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Publication numberUS20030195291 A1
Publication typeApplication
Application numberUS 10/121,418
Publication dateOct 16, 2003
Filing dateApr 12, 2002
Priority dateApr 12, 2002
Also published asCN1717459A, CN1717459B, EP1499684A2, EP1499684B1, US7173078, WO2003087232A2, WO2003087232A3
Publication number10121418, 121418, US 2003/0195291 A1, US 2003/195291 A1, US 20030195291 A1, US 20030195291A1, US 2003195291 A1, US 2003195291A1, US-A1-20030195291, US-A1-2003195291, US2003/0195291A1, US2003/195291A1, US20030195291 A1, US20030195291A1, US2003195291 A1, US2003195291A1
InventorsMelanie Lamprey, John Mathew, Paul Palumbo
Original AssigneeLamprey Melanie G., John Mathew, Palumbo Paul S.
Export CitationBiBTeX, EndNote, RefMan
External Links: USPTO, USPTO Assignment, Espacenet
Process for preparing modified pigments
US 20030195291 A1
Abstract
A process for preparing a modified pigment having attached at least one organic group is described. This process comprises the step of reacting a dried mixture comprising a pigment having attached at least one reactive group and a modifying agent. The dried mixture is reacted under high intensity mixing conditions for a time and temperature sufficient to form the modified pigment.
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Claims(33)
1. A process for preparing a modified pigment having attached at least one organic group comprising the step of reacting a dried mixture comprising a pigment having attached at least one reactive group and a modifying agent under high intensity mixing conditions for a time and temperature sufficient to form the modified pigment.
2. The process of claim 1, wherein the dried mixture has a viscosity of greater than 10,000 centipoise.
3. The process of claim 2, wherein the dried mixture is a powder.
4. The process of claim 1, wherein the dried mixture is prepared by: i) combining, in any order, a dispersion comprising the pigment having attached at least one reactive group and the modifying agent to produce a wet mixture, and ii) drying the wet mixture.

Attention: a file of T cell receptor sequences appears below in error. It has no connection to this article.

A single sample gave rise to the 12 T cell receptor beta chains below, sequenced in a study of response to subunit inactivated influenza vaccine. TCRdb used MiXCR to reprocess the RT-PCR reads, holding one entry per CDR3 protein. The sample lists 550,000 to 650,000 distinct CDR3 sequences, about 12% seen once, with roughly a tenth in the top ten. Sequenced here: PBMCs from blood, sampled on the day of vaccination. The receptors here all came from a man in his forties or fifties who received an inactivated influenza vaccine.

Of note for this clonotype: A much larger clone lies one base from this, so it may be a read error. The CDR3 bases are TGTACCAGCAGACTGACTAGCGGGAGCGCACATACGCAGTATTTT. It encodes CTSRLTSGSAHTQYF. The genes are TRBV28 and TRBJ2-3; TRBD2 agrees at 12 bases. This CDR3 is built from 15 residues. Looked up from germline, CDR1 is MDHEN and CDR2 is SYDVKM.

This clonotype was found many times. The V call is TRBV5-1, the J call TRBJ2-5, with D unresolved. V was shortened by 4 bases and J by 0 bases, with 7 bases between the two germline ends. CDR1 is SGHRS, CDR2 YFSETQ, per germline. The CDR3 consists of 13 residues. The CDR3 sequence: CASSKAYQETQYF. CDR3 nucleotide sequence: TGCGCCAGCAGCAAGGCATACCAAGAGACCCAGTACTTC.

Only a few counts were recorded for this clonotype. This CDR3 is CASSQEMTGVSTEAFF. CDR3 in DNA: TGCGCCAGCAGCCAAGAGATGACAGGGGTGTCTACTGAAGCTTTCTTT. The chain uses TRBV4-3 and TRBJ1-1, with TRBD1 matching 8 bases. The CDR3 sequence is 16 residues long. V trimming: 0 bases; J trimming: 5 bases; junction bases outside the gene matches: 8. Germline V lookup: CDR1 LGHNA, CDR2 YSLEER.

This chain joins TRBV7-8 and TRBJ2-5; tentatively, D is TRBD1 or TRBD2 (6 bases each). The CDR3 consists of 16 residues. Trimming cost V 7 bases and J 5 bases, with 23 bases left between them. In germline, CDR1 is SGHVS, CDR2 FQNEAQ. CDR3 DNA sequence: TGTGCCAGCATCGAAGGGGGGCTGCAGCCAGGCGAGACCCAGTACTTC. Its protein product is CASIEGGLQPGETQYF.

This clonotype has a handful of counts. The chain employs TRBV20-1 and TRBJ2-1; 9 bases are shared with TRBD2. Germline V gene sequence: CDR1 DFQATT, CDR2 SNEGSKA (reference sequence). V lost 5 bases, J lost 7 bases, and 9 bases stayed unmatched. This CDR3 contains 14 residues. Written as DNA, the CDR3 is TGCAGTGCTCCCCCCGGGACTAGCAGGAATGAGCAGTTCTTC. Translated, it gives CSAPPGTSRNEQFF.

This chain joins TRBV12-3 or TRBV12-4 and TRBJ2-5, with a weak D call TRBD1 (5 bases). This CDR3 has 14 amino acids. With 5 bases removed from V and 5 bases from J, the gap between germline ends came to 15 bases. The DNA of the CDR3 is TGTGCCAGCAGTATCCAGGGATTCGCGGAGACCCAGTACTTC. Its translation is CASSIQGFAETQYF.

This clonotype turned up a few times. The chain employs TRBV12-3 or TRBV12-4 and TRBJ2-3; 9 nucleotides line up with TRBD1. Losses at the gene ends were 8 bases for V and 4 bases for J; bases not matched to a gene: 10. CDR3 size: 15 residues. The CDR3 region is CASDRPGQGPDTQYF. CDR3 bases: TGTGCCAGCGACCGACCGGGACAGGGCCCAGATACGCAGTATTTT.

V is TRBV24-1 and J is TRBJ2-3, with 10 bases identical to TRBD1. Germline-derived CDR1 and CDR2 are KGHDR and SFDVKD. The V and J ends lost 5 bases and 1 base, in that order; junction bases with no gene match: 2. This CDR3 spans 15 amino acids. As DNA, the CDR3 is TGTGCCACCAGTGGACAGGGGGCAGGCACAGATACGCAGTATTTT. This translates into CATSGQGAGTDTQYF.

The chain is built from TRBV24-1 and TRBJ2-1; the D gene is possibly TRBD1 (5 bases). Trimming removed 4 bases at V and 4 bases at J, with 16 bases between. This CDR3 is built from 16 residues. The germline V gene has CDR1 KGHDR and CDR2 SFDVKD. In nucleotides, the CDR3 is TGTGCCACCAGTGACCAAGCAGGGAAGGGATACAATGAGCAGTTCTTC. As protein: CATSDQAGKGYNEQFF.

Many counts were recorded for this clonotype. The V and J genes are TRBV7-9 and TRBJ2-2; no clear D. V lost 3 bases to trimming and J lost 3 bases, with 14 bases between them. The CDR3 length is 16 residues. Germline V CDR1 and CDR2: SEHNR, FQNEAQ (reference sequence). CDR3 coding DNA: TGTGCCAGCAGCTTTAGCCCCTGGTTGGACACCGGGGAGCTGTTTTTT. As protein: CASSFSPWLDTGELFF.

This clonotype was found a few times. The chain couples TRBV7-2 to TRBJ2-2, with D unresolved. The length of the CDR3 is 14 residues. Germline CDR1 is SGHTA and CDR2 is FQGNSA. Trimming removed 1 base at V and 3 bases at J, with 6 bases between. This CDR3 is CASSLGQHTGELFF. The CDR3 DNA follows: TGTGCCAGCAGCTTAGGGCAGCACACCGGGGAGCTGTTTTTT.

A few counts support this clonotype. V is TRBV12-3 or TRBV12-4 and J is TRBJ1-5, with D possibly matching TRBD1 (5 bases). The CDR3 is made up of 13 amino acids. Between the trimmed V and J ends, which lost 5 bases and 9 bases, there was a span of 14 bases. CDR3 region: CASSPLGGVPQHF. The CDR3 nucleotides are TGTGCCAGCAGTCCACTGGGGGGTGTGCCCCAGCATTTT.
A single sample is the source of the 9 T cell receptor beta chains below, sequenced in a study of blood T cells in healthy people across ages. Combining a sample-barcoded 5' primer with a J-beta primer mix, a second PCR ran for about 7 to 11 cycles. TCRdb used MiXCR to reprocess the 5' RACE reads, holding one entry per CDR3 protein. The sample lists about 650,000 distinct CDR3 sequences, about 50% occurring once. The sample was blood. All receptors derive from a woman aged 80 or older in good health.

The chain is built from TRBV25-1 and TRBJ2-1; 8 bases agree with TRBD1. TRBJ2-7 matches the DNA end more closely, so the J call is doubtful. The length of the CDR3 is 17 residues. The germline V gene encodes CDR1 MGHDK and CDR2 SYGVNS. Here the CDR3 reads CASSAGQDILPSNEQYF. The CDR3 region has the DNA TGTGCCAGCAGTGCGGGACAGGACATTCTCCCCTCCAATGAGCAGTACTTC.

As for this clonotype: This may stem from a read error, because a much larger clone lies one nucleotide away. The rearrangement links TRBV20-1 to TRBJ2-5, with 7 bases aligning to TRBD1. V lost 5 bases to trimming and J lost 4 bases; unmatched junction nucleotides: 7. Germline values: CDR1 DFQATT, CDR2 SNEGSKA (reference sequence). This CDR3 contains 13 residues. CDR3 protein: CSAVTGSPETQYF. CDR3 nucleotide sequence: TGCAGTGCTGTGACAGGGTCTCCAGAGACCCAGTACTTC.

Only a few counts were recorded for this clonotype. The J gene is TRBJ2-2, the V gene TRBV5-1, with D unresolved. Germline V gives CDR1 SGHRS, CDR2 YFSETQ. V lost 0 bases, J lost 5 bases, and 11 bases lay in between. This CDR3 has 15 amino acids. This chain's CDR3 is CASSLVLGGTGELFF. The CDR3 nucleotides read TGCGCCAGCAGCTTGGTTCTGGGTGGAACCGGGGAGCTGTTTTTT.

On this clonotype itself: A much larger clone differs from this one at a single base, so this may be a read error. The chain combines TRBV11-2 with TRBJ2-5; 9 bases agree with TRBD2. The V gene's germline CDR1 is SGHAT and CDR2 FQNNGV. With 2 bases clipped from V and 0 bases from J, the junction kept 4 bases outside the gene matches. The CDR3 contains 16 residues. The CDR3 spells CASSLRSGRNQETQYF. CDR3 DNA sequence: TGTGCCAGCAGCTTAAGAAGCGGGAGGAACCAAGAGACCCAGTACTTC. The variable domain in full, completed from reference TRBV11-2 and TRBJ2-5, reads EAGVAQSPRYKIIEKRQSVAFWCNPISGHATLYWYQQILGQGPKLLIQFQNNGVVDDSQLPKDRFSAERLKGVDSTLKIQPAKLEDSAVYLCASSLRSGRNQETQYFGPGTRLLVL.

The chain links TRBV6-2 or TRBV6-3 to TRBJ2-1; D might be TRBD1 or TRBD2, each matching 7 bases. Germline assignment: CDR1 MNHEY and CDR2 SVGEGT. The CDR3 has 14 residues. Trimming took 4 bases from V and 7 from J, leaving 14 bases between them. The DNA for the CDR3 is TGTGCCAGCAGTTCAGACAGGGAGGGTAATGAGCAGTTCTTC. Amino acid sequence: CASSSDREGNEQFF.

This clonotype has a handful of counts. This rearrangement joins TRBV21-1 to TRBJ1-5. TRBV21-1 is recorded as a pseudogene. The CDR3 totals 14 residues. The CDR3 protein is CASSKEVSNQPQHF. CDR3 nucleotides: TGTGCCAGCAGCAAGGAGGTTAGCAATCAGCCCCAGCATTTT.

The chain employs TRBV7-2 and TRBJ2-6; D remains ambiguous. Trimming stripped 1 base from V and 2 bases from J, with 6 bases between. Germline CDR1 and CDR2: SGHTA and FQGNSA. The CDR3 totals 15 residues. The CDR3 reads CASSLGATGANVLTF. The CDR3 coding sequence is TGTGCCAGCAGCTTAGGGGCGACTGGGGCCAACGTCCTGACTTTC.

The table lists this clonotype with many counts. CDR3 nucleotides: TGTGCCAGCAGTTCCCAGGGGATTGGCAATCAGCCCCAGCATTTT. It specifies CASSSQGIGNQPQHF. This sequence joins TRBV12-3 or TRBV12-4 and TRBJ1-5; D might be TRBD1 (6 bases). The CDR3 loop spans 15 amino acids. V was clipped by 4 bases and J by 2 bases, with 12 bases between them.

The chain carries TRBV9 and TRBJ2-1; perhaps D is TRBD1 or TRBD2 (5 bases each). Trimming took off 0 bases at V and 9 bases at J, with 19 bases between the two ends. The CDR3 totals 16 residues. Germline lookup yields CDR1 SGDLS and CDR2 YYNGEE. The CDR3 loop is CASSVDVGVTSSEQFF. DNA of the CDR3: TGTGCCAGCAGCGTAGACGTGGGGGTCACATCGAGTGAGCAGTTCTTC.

5. The process of claim 4, wherein the dispersion is an aqueous dispersion.
6. The process of claim 4, wherein the dispersion is a non-aqueous dispersion.
7. The process of claim 4, wherein the modifying agent is in a liquid form.
8. The process of claim 4, wherein the modifying agent is in a solid form.
9. The process of claim 1, wherein the dried mixture is prepared by: i) combining, in any order, a dry form of the pigment having attached at least one reactive group and a liquid form of the modifying agent to form a wet mixture, and ii) drying the wet mixture.
10. The process of claim 1, wherein the dried mixture is prepared by combining, in any order, a dry form of the pigment having attached at least one reactive group and a solid form of the modifying agent.
11. The process of claim 1, wherein the pigment comprises a blue pigment, a black pigment, a brown pigment, a cyan pigment, a green pigment, a white pigment, a violet pigment, a magenta pigment, a red pigment, an orange pigment, a yellow pigment, or mixtures thereof.
12. The process of claim 1, wherein the pigment is carbon black.
13. The process of claim 1, wherein the reactive group comprises a nucleophilic group.
14. The process of claim 1, wherein the reactive group comprises an electrophilic group.